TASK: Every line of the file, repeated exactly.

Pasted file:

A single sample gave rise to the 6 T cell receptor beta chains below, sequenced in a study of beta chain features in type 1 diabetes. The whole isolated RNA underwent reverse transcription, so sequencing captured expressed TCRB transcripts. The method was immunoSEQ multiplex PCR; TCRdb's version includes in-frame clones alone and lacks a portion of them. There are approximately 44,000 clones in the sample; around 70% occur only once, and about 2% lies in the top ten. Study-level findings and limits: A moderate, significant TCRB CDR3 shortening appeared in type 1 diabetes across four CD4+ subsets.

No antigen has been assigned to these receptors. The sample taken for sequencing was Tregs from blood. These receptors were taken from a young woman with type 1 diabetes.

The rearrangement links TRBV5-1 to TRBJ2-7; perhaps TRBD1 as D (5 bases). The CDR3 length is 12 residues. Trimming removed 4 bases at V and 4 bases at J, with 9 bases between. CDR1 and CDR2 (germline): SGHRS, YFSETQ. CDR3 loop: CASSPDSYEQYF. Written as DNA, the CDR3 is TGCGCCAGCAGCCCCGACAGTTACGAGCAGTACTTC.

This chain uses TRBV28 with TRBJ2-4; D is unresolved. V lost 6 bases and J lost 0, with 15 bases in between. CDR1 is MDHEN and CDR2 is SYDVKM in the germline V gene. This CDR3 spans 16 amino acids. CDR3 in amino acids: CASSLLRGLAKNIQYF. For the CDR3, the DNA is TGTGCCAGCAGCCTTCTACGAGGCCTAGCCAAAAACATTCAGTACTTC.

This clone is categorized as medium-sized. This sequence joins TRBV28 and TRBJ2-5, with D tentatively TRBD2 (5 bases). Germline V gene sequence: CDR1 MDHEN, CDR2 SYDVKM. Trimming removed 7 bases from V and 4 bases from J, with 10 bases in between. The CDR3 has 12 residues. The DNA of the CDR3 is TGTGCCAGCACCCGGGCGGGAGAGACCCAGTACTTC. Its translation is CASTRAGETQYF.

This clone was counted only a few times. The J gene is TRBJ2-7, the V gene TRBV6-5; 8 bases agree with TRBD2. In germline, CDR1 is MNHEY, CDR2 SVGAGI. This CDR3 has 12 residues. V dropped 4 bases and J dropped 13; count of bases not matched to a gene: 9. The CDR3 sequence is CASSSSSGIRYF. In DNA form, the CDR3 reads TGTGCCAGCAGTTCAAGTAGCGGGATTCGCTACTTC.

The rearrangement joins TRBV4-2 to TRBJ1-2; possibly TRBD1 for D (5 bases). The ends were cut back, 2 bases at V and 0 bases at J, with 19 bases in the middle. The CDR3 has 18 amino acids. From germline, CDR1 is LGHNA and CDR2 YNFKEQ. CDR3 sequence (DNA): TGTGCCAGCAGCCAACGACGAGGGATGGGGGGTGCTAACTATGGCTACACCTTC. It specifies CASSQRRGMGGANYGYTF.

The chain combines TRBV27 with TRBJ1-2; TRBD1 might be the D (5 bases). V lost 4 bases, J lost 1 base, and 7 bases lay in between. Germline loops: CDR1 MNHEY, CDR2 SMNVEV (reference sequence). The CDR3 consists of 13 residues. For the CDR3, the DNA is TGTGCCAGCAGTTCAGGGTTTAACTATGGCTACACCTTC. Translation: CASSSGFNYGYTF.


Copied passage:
A single sample gave rise to the 6 T cell receptor beta chains below, sequenced in a study of beta chain features in type 1 diabetes. The whole isolated RNA underwent reverse transcription, so sequencing captured expressed TCRB transcripts. The method was immunoSEQ multiplex PCR; TCRdb's version includes in-frame clones alone and lacks a portion of them. There are approximately 44,000 clones in the sample; around 70% occur only once, and about 2% lies in the top ten. Study-level findings and limits: A moderate, significant TCRB CDR3 shortening appeared in type 1 diabetes across four CD4+ subsets.

No antigen has been assigned to these receptors. The sample taken for sequencing was Tregs from blood. These receptors were taken from a young woman with type 1 diabetes.

The rearrangement links TRBV5-1 to TRBJ2-7; perhaps TRBD1 as D (5 bases). The CDR3 length is 12 residues. Trimming removed 4 bases at V and 4 bases at J, with 9 bases between. CDR1 and CDR2 (germline): SGHRS, YFSETQ. CDR3 loop: CASSPDSYEQYF. Written as DNA, the CDR3 is TGCGCCAGCAGCCCCGACAGTTACGAGCAGTACTTC.

This chain uses TRBV28 with TRBJ2-4; D is unresolved. V lost 6 bases and J lost 0, with 15 bases in between. CDR1 is MDHEN and CDR2 is SYDVKM in the germline V gene. This CDR3 spans 16 amino acids. CDR3 in amino acids: CASSLLRGLAKNIQYF. For the CDR3, the DNA is TGTGCCAGCAGCCTTCTACGAGGCCTAGCCAAAAACATTCAGTACTTC.

This clone is categorized as medium-sized. This sequence joins TRBV28 and TRBJ2-5, with D tentatively TRBD2 (5 bases). Germline V gene sequence: CDR1 MDHEN, CDR2 SYDVKM. Trimming removed 7 bases from V and 4 bases from J, with 10 bases in between. The CDR3 has 12 residues. The DNA of the CDR3 is TGTGCCAGCACCCGGGCGGGAGAGACCCAGTACTTC. Its translation is CASTRAGETQYF.

This clone was counted only a few times. The J gene is TRBJ2-7, the V gene TRBV6-5; 8 bases agree with TRBD2. In germline, CDR1 is MNHEY, CDR2 SVGAGI. This CDR3 has 12 residues. V dropped 4 bases and J dropped 13; count of bases not matched to a gene: 9. The CDR3 sequence is CASSSSSGIRYF. In DNA form, the CDR3 reads TGTGCCAGCAGTTCAAGTAGCGGGATTCGCTACTTC.

The rearrangement joins TRBV4-2 to TRBJ1-2; possibly TRBD1 for D (5 bases). The ends were cut back, 2 bases at V and 0 bases at J, with 19 bases in the middle. The CDR3 has 18 amino acids. From germline, CDR1 is LGHNA and CDR2 YNFKEQ. CDR3 sequence (DNA): TGTGCCAGCAGCCAACGACGAGGGATGGGGGGTGCTAACTATGGCTACACCTTC. It specifies CASSQRRGMGGANYGYTF.

The chain combines TRBV27 with TRBJ1-2; TRBD1 might be the D (5 bases). V lost 4 bases, J lost 1 base, and 7 bases lay in between. Germline loops: CDR1 MNHEY, CDR2 SMNVEV (reference sequence). The CDR3 consists of 13 residues. For the CDR3, the DNA is TGTGCCAGCAGTTCAGGGTTTAACTATGGCTACACCTTC. Translation: CASSSGFNYGYTF.